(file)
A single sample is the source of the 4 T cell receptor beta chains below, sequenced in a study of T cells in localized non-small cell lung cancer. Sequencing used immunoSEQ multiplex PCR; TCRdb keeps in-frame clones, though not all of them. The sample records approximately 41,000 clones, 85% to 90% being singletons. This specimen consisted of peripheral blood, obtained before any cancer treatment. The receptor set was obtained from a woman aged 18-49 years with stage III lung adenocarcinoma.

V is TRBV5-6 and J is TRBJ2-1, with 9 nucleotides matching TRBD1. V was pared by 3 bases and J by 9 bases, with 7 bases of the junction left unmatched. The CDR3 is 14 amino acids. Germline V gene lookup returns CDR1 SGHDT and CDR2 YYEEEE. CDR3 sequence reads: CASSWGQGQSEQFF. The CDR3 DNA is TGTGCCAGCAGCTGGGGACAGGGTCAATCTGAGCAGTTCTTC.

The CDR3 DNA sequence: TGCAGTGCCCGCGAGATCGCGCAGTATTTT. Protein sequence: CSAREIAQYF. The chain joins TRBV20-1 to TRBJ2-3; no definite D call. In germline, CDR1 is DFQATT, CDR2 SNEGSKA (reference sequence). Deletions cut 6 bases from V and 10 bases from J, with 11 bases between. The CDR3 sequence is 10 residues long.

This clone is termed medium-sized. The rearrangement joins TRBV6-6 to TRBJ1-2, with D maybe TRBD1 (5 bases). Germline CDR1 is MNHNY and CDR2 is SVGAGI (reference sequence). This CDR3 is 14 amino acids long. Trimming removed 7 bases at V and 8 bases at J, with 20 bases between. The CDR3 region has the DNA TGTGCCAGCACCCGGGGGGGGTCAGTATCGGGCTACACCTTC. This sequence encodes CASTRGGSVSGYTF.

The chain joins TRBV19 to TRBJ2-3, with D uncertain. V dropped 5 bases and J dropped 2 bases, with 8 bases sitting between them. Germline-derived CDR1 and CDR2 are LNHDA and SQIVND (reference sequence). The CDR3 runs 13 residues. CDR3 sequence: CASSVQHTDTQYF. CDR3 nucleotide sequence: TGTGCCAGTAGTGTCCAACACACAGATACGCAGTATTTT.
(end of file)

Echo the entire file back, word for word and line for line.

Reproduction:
A single sample is the source of the 4 T cell receptor beta chains below, sequenced in a study of T cells in localized non-small cell lung cancer. Sequencing used immunoSEQ multiplex PCR; TCRdb keeps in-frame clones, though not all of them. The sample records approximately 41,000 clones, 85% to 90% being singletons. This specimen consisted of peripheral blood, obtained before any cancer treatment. The receptor set was obtained from a woman aged 18-49 years with stage III lung adenocarcinoma.

V is TRBV5-6 and J is TRBJ2-1, with 9 nucleotides matching TRBD1. V was pared by 3 bases and J by 9 bases, with 7 bases of the junction left unmatched. The CDR3 is 14 amino acids. Germline V gene lookup returns CDR1 SGHDT and CDR2 YYEEEE. CDR3 sequence reads: CASSWGQGQSEQFF. The CDR3 DNA is TGTGCCAGCAGCTGGGGACAGGGTCAATCTGAGCAGTTCTTC.

The CDR3 DNA sequence: TGCAGTGCCCGCGAGATCGCGCAGTATTTT. Protein sequence: CSAREIAQYF. The chain joins TRBV20-1 to TRBJ2-3; no definite D call. In germline, CDR1 is DFQATT, CDR2 SNEGSKA (reference sequence). Deletions cut 6 bases from V and 10 bases from J, with 11 bases between. The CDR3 sequence is 10 residues long.

This clone is termed medium-sized. The rearrangement joins TRBV6-6 to TRBJ1-2, with D maybe TRBD1 (5 bases). Germline CDR1 is MNHNY and CDR2 is SVGAGI (reference sequence). This CDR3 is 14 amino acids long. Trimming removed 7 bases at V and 8 bases at J, with 20 bases between. The CDR3 region has the DNA TGTGCCAGCACCCGGGGGGGGTCAGTATCGGGCTACACCTTC. This sequence encodes CASTRGGSVSGYTF.

The chain joins TRBV19 to TRBJ2-3, with D uncertain. V dropped 5 bases and J dropped 2 bases, with 8 bases sitting between them. Germline-derived CDR1 and CDR2 are LNHDA and SQIVND (reference sequence). The CDR3 runs 13 residues. CDR3 sequence: CASSVQHTDTQYF. CDR3 nucleotide sequence: TGTGCCAGTAGTGTCCAACACACAGATACGCAGTATTTT.